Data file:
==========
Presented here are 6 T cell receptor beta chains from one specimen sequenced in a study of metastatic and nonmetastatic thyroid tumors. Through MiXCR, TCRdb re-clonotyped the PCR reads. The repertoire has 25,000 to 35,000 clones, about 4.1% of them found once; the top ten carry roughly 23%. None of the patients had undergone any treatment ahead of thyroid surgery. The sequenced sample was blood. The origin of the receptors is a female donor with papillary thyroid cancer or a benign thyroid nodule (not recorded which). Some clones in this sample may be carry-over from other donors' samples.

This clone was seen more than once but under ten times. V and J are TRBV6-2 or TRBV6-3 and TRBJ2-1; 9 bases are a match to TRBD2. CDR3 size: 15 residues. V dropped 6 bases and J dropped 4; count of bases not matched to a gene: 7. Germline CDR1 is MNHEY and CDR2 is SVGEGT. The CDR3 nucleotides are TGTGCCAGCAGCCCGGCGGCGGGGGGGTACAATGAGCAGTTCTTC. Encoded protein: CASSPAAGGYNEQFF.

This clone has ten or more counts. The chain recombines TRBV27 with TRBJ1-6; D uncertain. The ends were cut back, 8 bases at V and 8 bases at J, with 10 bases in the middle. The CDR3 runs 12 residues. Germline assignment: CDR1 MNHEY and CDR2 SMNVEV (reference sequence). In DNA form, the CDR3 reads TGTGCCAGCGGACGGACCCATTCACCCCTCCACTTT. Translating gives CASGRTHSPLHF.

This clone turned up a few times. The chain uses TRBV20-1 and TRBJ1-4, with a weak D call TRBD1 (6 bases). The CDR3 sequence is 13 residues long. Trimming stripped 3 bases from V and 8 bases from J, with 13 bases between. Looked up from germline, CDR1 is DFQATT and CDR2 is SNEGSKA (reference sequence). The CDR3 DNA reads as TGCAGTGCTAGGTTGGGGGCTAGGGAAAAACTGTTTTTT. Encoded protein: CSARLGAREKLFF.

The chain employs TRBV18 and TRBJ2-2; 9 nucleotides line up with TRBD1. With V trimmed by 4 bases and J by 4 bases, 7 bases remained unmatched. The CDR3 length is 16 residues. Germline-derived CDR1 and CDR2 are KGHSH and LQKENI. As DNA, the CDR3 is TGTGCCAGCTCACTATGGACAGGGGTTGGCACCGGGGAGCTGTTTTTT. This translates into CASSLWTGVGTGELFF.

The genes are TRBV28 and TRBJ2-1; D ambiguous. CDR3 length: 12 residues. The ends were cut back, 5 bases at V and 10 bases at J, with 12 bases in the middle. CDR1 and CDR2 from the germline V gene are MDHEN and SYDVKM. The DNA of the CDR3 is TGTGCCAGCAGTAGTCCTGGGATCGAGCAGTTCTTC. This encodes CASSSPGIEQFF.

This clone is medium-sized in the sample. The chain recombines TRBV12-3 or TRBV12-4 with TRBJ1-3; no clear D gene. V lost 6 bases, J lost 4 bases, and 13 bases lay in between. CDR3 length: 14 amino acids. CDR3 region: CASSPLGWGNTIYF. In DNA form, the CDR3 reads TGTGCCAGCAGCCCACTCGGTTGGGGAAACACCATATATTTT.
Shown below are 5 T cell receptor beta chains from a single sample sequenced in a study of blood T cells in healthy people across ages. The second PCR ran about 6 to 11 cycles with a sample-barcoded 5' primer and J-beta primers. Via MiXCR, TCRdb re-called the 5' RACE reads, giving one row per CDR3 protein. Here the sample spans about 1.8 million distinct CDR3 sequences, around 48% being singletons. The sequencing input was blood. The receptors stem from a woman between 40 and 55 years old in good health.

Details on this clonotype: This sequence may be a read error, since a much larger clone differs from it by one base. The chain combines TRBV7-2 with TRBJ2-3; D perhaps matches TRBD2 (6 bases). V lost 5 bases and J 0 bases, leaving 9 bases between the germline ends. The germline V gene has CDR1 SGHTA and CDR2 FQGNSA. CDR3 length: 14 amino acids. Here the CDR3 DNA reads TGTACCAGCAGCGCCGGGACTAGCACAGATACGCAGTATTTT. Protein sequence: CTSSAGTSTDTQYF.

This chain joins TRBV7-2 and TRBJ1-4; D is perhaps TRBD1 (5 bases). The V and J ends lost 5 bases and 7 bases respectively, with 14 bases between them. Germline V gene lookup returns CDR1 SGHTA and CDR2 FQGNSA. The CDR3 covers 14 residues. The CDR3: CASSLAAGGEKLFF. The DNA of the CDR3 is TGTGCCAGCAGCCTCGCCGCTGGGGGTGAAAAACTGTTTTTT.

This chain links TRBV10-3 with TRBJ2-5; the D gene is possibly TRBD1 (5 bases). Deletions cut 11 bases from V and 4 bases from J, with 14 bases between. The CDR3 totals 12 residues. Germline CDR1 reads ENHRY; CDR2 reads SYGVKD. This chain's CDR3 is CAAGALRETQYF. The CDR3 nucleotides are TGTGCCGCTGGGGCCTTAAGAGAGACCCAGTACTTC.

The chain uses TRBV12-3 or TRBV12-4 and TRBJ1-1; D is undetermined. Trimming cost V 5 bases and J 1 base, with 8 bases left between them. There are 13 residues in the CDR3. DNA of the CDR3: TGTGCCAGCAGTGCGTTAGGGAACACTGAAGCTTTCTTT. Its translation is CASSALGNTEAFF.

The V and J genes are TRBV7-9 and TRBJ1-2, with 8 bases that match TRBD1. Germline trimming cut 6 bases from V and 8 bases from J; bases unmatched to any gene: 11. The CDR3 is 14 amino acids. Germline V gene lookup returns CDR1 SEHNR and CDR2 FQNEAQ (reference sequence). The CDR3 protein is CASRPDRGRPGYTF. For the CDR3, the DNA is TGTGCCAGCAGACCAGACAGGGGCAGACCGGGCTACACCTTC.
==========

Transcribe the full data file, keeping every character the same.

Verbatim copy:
Presented here are 6 T cell receptor beta chains from one specimen sequenced in a study of metastatic and nonmetastatic thyroid tumors. Through MiXCR, TCRdb re-clonotyped the PCR reads. The repertoire has 25,000 to 35,000 clones, about 4.1% of them found once; the top ten carry roughly 23%. None of the patients had undergone any treatment ahead of thyroid surgery. The sequenced sample was blood. The origin of the receptors is a female donor with papillary thyroid cancer or a benign thyroid nodule (not recorded which). Some clones in this sample may be carry-over from other donors' samples.

This clone was seen more than once but under ten times. V and J are TRBV6-2 or TRBV6-3 and TRBJ2-1; 9 bases are a match to TRBD2. CDR3 size: 15 residues. V dropped 6 bases and J dropped 4; count of bases not matched to a gene: 7. Germline CDR1 is MNHEY and CDR2 is SVGEGT. The CDR3 nucleotides are TGTGCCAGCAGCCCGGCGGCGGGGGGGTACAATGAGCAGTTCTTC. Encoded protein: CASSPAAGGYNEQFF.

This clone has ten or more counts. The chain recombines TRBV27 with TRBJ1-6; D uncertain. The ends were cut back, 8 bases at V and 8 bases at J, with 10 bases in the middle. The CDR3 runs 12 residues. Germline assignment: CDR1 MNHEY and CDR2 SMNVEV (reference sequence). In DNA form, the CDR3 reads TGTGCCAGCGGACGGACCCATTCACCCCTCCACTTT. Translating gives CASGRTHSPLHF.

This clone turned up a few times. The chain uses TRBV20-1 and TRBJ1-4, with a weak D call TRBD1 (6 bases). The CDR3 sequence is 13 residues long. Trimming stripped 3 bases from V and 8 bases from J, with 13 bases between. Looked up from germline, CDR1 is DFQATT and CDR2 is SNEGSKA (reference sequence). The CDR3 DNA reads as TGCAGTGCTAGGTTGGGGGCTAGGGAAAAACTGTTTTTT. Encoded protein: CSARLGAREKLFF.

The chain employs TRBV18 and TRBJ2-2; 9 nucleotides line up with TRBD1. With V trimmed by 4 bases and J by 4 bases, 7 bases remained unmatched. The CDR3 length is 16 residues. Germline-derived CDR1 and CDR2 are KGHSH and LQKENI. As DNA, the CDR3 is TGTGCCAGCTCACTATGGACAGGGGTTGGCACCGGGGAGCTGTTTTTT. This translates into CASSLWTGVGTGELFF.

The genes are TRBV28 and TRBJ2-1; D ambiguous. CDR3 length: 12 residues. The ends were cut back, 5 bases at V and 10 bases at J, with 12 bases in the middle. CDR1 and CDR2 from the germline V gene are MDHEN and SYDVKM. The DNA of the CDR3 is TGTGCCAGCAGTAGTCCTGGGATCGAGCAGTTCTTC. This encodes CASSSPGIEQFF.

This clone is medium-sized in the sample. The chain recombines TRBV12-3 or TRBV12-4 with TRBJ1-3; no clear D gene. V lost 6 bases, J lost 4 bases, and 13 bases lay in between. CDR3 length: 14 amino acids. CDR3 region: CASSPLGWGNTIYF. In DNA form, the CDR3 reads TGTGCCAGCAGCCCACTCGGTTGGGGAAACACCATATATTTT.
Shown below are 5 T cell receptor beta chains from a single sample sequenced in a study of blood T cells in healthy people across ages. The second PCR ran about 6 to 11 cycles with a sample-barcoded 5' primer and J-beta primers. Via MiXCR, TCRdb re-called the 5' RACE reads, giving one row per CDR3 protein. Here the sample spans about 1.8 million distinct CDR3 sequences, around 48% being singletons. The sequencing input was blood. The receptors stem from a woman between 40 and 55 years old in good health.

Details on this clonotype: This sequence may be a read error, since a much larger clone differs from it by one base. The chain combines TRBV7-2 with TRBJ2-3; D perhaps matches TRBD2 (6 bases). V lost 5 bases and J 0 bases, leaving 9 bases between the germline ends. The germline V gene has CDR1 SGHTA and CDR2 FQGNSA. CDR3 length: 14 amino acids. Here the CDR3 DNA reads TGTACCAGCAGCGCCGGGACTAGCACAGATACGCAGTATTTT. Protein sequence: CTSSAGTSTDTQYF.

This chain joins TRBV7-2 and TRBJ1-4; D is perhaps TRBD1 (5 bases). The V and J ends lost 5 bases and 7 bases respectively, with 14 bases between them. Germline V gene lookup returns CDR1 SGHTA and CDR2 FQGNSA. The CDR3 covers 14 residues. The CDR3: CASSLAAGGEKLFF. The DNA of the CDR3 is TGTGCCAGCAGCCTCGCCGCTGGGGGTGAAAAACTGTTTTTT.

This chain links TRBV10-3 with TRBJ2-5; the D gene is possibly TRBD1 (5 bases). Deletions cut 11 bases from V and 4 bases from J, with 14 bases between. The CDR3 totals 12 residues. Germline CDR1 reads ENHRY; CDR2 reads SYGVKD. This chain's CDR3 is CAAGALRETQYF. The CDR3 nucleotides are TGTGCCGCTGGGGCCTTAAGAGAGACCCAGTACTTC.

The chain uses TRBV12-3 or TRBV12-4 and TRBJ1-1; D is undetermined. Trimming cost V 5 bases and J 1 base, with 8 bases left between them. There are 13 residues in the CDR3. DNA of the CDR3: TGTGCCAGCAGTGCGTTAGGGAACACTGAAGCTTTCTTT. Its translation is CASSALGNTEAFF.

The V and J genes are TRBV7-9 and TRBJ1-2, with 8 bases that match TRBD1. Germline trimming cut 6 bases from V and 8 bases from J; bases unmatched to any gene: 11. The CDR3 is 14 amino acids. Germline V gene lookup returns CDR1 SEHNR and CDR2 FQNEAQ (reference sequence). The CDR3 protein is CASRPDRGRPGYTF. For the CDR3, the DNA is TGTGCCAGCAGACCAGACAGGGGCAGACCGGGCTACACCTTC.